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by Matthew Scott Hansen
Simon & Schuster, January 2007
448 pages
ISBN: 0743294734

Buy in the UK | Buy in Canada

I have to admit that I approached reading this book with a great deal of skepticism. Billed as a "good, old-fashioned ghost story", I wasn't sure that I was ready to "follow the thrilling adventures of Bigfoot and his rampage of apocalyptic destruction." Being an unrelenting realist, I felt certain that I'd be squashing Bigfoot before page 50.

However, much to my surprise, the narrative begins in a very convincing fashion. There is a sentient hominid roaming the Snohomish County, Washington, area. Often referred to as Bigfoot, he is over ten feet tall and weighs 1,400 pounds. He is able to intuit the feelings of the humans around him and has some capacity for logical thinking. Mostly, he feels rage, as the members of his tribe were killed many years earlier by a fire caused by careless campers.

So when a "small two-legs" enters his territory, he kills them. Several people disappear in this fashion. A local ruthless TV reporter with aims for the big time stirs up the community by reporting that the disappearances are a result of a serial killer.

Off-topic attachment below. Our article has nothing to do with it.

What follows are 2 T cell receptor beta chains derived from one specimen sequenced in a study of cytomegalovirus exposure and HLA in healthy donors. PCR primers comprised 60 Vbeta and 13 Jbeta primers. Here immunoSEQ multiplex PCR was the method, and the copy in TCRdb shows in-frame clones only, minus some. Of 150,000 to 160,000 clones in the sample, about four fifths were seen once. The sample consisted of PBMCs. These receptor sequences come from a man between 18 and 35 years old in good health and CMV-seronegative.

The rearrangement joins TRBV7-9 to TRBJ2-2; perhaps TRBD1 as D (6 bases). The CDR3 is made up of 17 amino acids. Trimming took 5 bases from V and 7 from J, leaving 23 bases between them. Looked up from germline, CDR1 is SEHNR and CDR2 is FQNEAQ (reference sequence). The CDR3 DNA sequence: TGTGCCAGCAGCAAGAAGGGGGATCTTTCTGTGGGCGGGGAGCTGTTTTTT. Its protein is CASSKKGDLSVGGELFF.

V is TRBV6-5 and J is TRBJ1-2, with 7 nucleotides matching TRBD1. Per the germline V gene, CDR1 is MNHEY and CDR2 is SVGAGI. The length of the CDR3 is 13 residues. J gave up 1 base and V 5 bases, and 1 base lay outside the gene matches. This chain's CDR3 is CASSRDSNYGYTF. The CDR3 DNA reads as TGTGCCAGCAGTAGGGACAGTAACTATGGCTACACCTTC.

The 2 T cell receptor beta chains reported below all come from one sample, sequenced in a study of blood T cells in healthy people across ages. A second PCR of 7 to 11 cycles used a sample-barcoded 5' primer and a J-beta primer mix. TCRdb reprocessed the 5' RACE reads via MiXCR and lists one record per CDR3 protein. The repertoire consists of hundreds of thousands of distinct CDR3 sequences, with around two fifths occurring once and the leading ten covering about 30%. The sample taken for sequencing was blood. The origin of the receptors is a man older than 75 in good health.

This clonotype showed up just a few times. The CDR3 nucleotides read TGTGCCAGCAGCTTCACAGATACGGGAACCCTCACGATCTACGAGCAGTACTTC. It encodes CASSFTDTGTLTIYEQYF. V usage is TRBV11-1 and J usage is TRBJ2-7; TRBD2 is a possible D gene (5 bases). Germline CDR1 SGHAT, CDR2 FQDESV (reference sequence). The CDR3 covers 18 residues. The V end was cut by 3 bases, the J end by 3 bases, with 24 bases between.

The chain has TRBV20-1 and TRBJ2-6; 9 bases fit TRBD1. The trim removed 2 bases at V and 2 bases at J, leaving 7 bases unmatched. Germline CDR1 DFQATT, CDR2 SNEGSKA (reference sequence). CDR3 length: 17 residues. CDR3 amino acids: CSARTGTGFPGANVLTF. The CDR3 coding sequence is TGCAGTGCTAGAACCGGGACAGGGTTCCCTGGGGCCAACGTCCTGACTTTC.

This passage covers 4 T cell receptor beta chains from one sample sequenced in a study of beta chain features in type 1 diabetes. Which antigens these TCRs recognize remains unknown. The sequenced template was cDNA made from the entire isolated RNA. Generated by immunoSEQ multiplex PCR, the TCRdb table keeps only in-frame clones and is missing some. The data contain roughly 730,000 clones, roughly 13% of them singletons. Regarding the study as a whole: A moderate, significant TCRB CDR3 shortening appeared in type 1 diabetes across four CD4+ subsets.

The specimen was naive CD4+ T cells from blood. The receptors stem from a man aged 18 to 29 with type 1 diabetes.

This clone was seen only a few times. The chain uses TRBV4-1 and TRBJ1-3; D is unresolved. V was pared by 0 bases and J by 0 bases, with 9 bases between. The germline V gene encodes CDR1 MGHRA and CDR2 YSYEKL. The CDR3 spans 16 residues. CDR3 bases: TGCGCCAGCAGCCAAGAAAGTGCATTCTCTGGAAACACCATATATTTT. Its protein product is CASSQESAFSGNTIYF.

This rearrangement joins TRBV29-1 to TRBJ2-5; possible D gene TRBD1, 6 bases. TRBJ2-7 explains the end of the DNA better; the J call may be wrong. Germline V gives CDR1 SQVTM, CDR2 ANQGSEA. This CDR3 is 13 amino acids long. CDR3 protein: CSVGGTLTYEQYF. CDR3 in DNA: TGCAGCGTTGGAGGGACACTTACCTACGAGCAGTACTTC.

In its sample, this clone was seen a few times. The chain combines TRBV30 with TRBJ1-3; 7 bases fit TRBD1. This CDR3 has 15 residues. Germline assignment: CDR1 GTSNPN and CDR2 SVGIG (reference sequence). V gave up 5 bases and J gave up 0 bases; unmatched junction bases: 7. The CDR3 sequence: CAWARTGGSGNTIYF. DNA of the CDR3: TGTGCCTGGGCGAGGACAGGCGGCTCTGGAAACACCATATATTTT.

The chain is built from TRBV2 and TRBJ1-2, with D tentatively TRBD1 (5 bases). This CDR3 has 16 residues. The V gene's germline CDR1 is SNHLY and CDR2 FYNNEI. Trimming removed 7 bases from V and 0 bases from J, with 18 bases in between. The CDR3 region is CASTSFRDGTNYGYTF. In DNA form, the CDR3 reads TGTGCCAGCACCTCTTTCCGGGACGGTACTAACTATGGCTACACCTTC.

There are a few people who know differently, including a local law enforcement official. The problem is that nobody is going to believe that some hairy monster is on the loose killing people. It's just too outlandish a tale for most people to accept. Detective Mac Schneider eventually hooks up with a local who had a run-in with Bigfoot a few years earlier, and who was ridiculed and derided as a result. They are also aided by an Indian who has a sort of mystical connection with the beast.

The story worked well for about the first half of the book. The events as presented seemed possible, and Bigfoot was portrayed as a mysterious, hidden creature. Unfortunately, his behavior escalates. All at once, he is out and about and all over the place. He is chomping down on humans like they are pretzel sticks. I lost count of how many people died way too many and in terrible ways. It felt like the author needed to keep the juices flowing, and did so by killing off a bunch more people. It was overdone. The book began with Bigfoot presented in a much more subtle way; it ended with some kind of out-of-control monster conjured out of the movie screen. For some reason, I kept picturing Fay Wray screaming in the grip of King Kong.

In the epilogue of the book, Hansen presents research that supports the premise that Bigfoot exists. If he does, I hope he's not related to the monster portrayed here. Otherwise, we might see a very mysterious drop in the population of Washington State.

Reviewed by Maddy Van Hertbruggen, February 2007

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